Following the introduction of Tribunal fees there was a significant and sustained reduction in the volume of Tribunal litigation and “pro business” campaigners heralded this as vindication and an example of the removal of “red tape” which restricted business success. It was widely reported that there had been a decline in the level of Tribunal litigation of about 70% in the years following 2013. One obvious conclusion is that that if the introduction of fees resulted in a 70% drop in the level of litigation, the removal of fees may lead to a corresponding increase. I suspect that while there will be an increase in the level of litigation it is far from certain that this will be a return to pre-2013 levels.

 

The introduction of Tribunal fees coincided with two other policies which also impacted the level of Employment Tribunal litigation in the UK. The other measures were the increase in the qualification period to pursue an unfair dismissal claim and the mandatory requirement that a Claimant would engage in ACAS “pre-claim conciliation” prior to being allowed to commence a Tribunal claim. The unfair dismissal qualification period has been repeatedly “tweaked” by governments over many years. Originally a period of six months it was extended by Conservative government to two years and subsequently reduced to 12 months by a Labour government. In 2013 the period was again increased to 2 years which meant that any employee who had a shorter period of service with their employer was prevented from pursuing an unfair dismissal claim (unless it was for a small number of claims which did not require a qualification period).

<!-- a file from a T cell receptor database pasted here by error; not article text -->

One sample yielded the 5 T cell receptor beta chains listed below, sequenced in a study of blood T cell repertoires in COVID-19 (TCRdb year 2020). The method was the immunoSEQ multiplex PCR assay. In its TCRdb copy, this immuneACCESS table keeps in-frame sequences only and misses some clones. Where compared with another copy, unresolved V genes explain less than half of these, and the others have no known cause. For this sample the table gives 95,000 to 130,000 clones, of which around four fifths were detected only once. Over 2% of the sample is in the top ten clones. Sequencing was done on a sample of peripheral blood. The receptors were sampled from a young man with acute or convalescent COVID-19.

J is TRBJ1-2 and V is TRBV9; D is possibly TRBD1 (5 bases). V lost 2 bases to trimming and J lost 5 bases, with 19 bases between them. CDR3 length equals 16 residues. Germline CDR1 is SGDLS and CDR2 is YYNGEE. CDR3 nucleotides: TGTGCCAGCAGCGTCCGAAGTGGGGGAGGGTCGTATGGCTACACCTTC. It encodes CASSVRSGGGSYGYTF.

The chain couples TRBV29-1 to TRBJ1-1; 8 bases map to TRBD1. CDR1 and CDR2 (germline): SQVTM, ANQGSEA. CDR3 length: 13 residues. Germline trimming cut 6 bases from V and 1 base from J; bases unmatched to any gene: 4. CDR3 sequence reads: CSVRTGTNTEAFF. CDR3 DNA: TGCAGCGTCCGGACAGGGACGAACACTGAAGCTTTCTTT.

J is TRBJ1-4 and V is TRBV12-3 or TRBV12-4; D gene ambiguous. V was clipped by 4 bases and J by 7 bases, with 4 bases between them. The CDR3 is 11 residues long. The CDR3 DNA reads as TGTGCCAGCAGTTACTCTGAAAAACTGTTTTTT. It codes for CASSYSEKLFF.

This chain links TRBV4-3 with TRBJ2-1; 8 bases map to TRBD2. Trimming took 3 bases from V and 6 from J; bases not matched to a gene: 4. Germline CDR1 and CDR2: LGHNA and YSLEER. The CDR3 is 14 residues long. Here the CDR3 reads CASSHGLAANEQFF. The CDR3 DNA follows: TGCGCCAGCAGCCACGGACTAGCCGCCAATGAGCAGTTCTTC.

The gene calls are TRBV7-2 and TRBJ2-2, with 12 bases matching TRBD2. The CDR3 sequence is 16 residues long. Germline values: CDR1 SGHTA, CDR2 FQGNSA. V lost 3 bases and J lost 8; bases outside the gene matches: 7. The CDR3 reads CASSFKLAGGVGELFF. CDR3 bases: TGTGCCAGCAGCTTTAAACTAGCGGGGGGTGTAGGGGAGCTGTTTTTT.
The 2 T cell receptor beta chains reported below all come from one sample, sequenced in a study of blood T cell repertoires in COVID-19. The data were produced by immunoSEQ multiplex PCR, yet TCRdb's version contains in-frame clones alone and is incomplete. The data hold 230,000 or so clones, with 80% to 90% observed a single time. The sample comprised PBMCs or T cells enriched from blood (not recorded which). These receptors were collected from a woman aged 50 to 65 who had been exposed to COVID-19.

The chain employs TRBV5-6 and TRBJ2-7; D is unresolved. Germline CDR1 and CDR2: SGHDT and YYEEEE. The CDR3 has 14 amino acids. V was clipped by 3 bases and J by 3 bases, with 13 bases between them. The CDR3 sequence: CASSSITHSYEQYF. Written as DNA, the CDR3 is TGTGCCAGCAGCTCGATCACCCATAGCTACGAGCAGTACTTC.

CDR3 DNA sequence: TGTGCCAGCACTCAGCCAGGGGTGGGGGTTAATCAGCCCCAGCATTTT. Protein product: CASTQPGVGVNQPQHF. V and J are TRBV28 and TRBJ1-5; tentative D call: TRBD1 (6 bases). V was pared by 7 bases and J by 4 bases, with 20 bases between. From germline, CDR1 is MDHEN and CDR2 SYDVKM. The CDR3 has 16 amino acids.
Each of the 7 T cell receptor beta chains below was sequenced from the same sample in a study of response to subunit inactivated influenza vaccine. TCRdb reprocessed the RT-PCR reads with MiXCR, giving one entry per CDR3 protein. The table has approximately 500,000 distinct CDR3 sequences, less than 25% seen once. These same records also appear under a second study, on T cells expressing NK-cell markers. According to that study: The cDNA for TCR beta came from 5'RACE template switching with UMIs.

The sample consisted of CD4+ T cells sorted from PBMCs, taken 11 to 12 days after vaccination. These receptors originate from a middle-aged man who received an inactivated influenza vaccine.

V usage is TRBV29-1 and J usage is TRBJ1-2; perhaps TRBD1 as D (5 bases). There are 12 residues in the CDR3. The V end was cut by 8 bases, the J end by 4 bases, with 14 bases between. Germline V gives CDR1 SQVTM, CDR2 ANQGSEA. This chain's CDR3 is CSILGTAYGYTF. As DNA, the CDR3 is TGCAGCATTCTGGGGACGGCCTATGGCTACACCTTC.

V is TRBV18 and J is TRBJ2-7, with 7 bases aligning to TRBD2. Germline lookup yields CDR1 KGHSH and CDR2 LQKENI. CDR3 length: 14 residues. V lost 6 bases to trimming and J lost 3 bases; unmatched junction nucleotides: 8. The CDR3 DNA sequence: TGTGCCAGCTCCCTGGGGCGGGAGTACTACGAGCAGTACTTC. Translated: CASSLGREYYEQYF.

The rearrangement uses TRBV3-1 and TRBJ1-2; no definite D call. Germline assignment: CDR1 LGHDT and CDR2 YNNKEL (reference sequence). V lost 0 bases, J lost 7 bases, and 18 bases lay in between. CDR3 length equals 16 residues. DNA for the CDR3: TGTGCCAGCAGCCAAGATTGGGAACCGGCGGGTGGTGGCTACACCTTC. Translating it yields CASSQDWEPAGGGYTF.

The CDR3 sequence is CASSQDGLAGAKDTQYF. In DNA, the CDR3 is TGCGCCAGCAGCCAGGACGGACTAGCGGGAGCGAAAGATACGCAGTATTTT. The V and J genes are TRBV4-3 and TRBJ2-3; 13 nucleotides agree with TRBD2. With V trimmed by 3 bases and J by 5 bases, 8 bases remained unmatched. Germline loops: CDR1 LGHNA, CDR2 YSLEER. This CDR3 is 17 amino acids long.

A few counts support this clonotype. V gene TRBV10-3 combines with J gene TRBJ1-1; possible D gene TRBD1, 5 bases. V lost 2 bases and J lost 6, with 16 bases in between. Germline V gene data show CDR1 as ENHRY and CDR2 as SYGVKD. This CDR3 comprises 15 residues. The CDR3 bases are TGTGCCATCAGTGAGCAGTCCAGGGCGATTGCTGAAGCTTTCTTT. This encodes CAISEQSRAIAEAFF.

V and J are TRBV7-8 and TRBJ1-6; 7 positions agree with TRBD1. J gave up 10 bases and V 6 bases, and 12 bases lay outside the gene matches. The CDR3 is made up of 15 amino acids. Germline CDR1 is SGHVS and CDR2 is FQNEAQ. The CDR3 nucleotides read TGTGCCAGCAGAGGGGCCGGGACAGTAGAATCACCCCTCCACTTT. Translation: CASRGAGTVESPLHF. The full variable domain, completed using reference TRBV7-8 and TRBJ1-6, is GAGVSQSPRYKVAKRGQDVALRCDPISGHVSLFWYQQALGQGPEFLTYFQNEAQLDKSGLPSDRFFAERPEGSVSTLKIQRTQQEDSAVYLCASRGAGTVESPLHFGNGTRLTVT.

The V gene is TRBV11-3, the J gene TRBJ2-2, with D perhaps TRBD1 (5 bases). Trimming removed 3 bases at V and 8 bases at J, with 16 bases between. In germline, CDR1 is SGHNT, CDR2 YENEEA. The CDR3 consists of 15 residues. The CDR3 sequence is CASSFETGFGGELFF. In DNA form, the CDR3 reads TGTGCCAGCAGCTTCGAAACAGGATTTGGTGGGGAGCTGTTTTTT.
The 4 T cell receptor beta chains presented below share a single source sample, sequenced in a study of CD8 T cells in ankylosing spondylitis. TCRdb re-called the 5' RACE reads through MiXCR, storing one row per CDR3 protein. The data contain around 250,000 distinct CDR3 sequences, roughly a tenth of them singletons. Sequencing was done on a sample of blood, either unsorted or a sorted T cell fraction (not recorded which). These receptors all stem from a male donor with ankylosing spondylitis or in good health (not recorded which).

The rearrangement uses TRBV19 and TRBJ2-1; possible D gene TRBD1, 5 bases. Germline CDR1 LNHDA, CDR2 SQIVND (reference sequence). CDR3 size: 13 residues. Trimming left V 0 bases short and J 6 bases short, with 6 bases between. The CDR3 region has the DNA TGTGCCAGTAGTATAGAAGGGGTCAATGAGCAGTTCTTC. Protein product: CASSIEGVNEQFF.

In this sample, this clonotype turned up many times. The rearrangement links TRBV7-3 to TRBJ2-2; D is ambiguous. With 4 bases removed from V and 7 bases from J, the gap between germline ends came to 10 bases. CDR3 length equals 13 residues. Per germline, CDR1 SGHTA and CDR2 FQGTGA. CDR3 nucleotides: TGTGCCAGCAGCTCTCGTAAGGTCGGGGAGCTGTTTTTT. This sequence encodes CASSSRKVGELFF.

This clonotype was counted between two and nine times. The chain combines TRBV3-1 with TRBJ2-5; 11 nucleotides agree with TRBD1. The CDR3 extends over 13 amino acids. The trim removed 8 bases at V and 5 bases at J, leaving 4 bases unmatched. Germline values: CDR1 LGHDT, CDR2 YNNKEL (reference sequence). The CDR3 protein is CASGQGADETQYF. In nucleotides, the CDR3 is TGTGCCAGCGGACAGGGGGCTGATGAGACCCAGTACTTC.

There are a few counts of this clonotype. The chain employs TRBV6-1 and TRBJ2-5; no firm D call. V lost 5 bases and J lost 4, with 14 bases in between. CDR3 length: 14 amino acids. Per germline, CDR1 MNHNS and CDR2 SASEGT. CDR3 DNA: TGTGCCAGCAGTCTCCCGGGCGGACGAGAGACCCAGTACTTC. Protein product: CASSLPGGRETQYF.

My suspicion is that it is simplistic to argue that the reduction in the volume of Employment Tribunal litigation was solely due to the introduction of Tribunal fees. The fee regime provided an exemption for Claimants who were on a low income (logically a significant proportion of Claimants who had just lost their job would probably have been in receipt of benefits and would therefore have qualified for this exemption) and many other Claimants were able to access financial support from unions or other sources to cover the cost of starting a claim. I consider that there is likely to be a significant increase in Tribunal litigation following the return to the “cost free” access model but I am not convinced that this will be as much as the 70% figures which are being suggested by some sources.

 

Given the probable future increase in levels of litigation and the return to “zero cost option” of starting a Tribunal claim, it is a good time for businesses to review their policies and procedures which could conceivably lead to a claim. Most unfair dismissal claims usually result from a flawed application of a disciplinary policy, or a defective policy which does not reflect modern “good practice” and a review of business policies could identify and correct and weaknesses before they result in a claim.

 

I offer any new Client to my practice a free review of their disciplinary policies which includes advice on any weaknesses, or potential alterations/improvements to their existing policies. Why not contact me to take up this free offer and have the security of knowing that your business policies are fit for purpose in the face of an increased risk of potentially expensive employment claims.

 

Contact me now on 0330 2233288

to arrange a free consultation on your policies.